Australia will head into the 2018 Pyeongchang Winter Olympics with more legitimate medal contenders than it's ever had at a single Games.
Australia's Winter Olympics medal haul
|2014 - Sochi||0||2||1||3|
|2010 - Vancouver||2||1||0||3|
|2006 - Turin||1||0||1||2|
|2002 - Salt Lake City||2||0||0||2|
|1998 - Nagano||0 ||0 ||1||1|
|1994 - Lillehammer||0||0||1||1|
* Australia has competed in every Winter Olympics since 1936, but it's first medal came in 1994.
Australia's winter athletes live on the periphery of Australian sporting consciousness as they travel to far-flung icy reaches of the world to chase their dream.
But once every four years, they step into the Australian spotlight and perform (sometimes for the first time) in front of family and friends.
The green and gold athletes were once novelties at the Winter event, but beginning with a short track speed skating relay bronze medal in Lillehammer in 1994 that reputation started to change.
Two decades on, they have firmly established themselves as competitors to be reckoned with.
Here's a run-down of the Aussies that are a strong chance to stand on the podium in Pyeongchang.
The serious hopes
Scotty James (Snowboard halfpipe)
The 23-year old is currently the world number one ranked snowboarder in the men's halfpipe competition and is a member of the illustrious 'big three' which includes American Shaun White and Japan's Ayumu Hirano.
James has a sterling record in X-Games and World Cup competition and has consistently found himself on the podium in those events.
He'll face stiff competition from his rivals, including White — a double Olympic champion, and the most famous name in snowboarding — but James has enough experience to handle the pressure.
He'll be one of Australia's top medal hopes at these Games in an event whose popularity has risen with each Winter Olympics.
Britt Cox (Moguls)
Cox is another athlete with more experience than her age suggests.
The 2017 world moguls champion will also be in her third Winter Games in Pyeongchang at the age of 23.
She finished in 23rd position in her Olympic debut in Vancouver at just 15 years of age, and then improved to 12th in Sochi four years later.
Her 2016/17 season which culminated in victory at the Sierra Nevada World championships cemented her place as a serious contender for the 2018 Olympics.
Matt Graham (Moguls)
Matt Graham hasn't topped the podium at a World Cup event this year but has enjoyed the most consistent season of any Australian athlete on the World Cup circuit.
Graham's problem is that he competes against one of the best mogul skiers in history.
Canadian Mikael Kingsbury has a record 48 World Cup titles to his name, and Graham has been forced to settle for silver and bronze medals at World Cup events this year.
Graham has commented this week that the technical moguls course will suit the Australians.
If that's true, we could see an Australian flag flying early in the Games.
Lydia Lassila (Aerials)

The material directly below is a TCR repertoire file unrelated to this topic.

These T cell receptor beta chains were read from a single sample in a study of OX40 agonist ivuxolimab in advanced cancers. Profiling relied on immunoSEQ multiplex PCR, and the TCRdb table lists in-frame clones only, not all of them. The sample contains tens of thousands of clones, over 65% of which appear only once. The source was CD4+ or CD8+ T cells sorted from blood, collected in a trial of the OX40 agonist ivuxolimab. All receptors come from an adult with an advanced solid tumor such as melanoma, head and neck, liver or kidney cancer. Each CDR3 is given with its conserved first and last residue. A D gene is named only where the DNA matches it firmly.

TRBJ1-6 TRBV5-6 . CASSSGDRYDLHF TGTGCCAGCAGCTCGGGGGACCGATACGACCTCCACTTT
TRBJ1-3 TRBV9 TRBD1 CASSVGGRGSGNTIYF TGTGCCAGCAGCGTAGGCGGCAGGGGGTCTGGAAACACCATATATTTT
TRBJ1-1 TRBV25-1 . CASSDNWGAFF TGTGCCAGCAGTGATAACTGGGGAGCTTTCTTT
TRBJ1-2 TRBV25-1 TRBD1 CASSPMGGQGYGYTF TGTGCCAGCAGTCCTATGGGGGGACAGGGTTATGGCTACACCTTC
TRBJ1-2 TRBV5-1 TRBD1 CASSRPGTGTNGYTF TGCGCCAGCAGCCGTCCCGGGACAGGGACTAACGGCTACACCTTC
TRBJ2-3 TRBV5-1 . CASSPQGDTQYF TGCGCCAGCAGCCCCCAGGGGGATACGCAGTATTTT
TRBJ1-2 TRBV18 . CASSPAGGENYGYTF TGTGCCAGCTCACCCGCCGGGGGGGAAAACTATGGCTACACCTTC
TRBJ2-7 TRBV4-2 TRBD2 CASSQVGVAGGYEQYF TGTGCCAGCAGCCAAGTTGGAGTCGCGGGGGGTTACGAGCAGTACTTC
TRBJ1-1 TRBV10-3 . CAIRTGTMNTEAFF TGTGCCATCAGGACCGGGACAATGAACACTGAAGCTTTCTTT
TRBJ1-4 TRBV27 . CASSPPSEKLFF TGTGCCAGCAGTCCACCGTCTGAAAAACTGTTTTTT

Heading into her fifth and final Games, Lassila is already an Australian Winter Olympic legend and if she claims a medal in South Korea, she'll be Australia's most successful Winter Olympian.
With a gold in 2010 and a bronze in 2014, the 36-year old has the experience in big competitions to do the job once again.
After spending some time away from the sport, Lassila's pre-Games form has been promising with a World Cup victory in Lake Placid in January.
She's a proven performer and has got enough up her sleeve to win a medal in Pyeongchang.
Alex Pullin (Snowboard cross)
Alex 'Chumpy' Pullin arrived in Sochi with a heavy weight of expectation resting on his shoulders.
As Australian flagbearer, the two-time world champion failed to make it out of the second round of the ruthless snowboard-cross event.
Pullin will be desperate to make up for that performance and step up on the Olympic stage at Pyeongchang.
With early World Cup victories in the 2017/18 season he's still got what it takes to match it with the best.
Snowboard cross is an unpredictable, and sometimes chaotic event, but Pullin has the talent to emerge on top.
Don't count them out
Who will be the David Morris of the Pyeongchang Games? Morris stunned the experts with a silver medal in the aerials in Sochi and there are a number of athletes that have the ability to step up on the big stage.
Morris himself could do it again. He recently landed a jump that includes three flips and five twists. It's the hardest in the book and he could pull it out if he makes the top six in Pyeongchang.
He's a big game player and has proven himself at the Olympics.
Snowboard-cross competitor Belle Brockhoff arrives in Pyeongchang with one of the more inspiring stories in the Australian Olympic team.
After overcoming a serious knee injury in time for the 2017/18 season, the 25-year old injured her knee again in December.
With limited time to recover, she decided to throw it all at these Winter Olympics and competed once in the lead-up to the Games.
That effort, an eighth-place finish at the Feldburg World Cup, will have given her enormous confidence heading to Pyeongchang.
Could Australia see two medals in the same event? The women's aerials team may just deliver that for the first time.
Danielle Scott, Laura Peel, and Sam Wells have delivered in world championship and World Cup events over the last four years.
Australia's team has plenty of depth, and others including snowboard-cross athlete Jarryd Hughes, mogul skier Brodie Summers, and Olympic snowboard slopestyle debutant Tess Coady aren't out of the question either.
Winter sports carry variables like the weather, the snow conditions, and even crashes.
It's an unpredictable road ahead for every competitor, but Australia has its strongest team yet and will be in the hunt for medals in numerous events in Pyeongchang.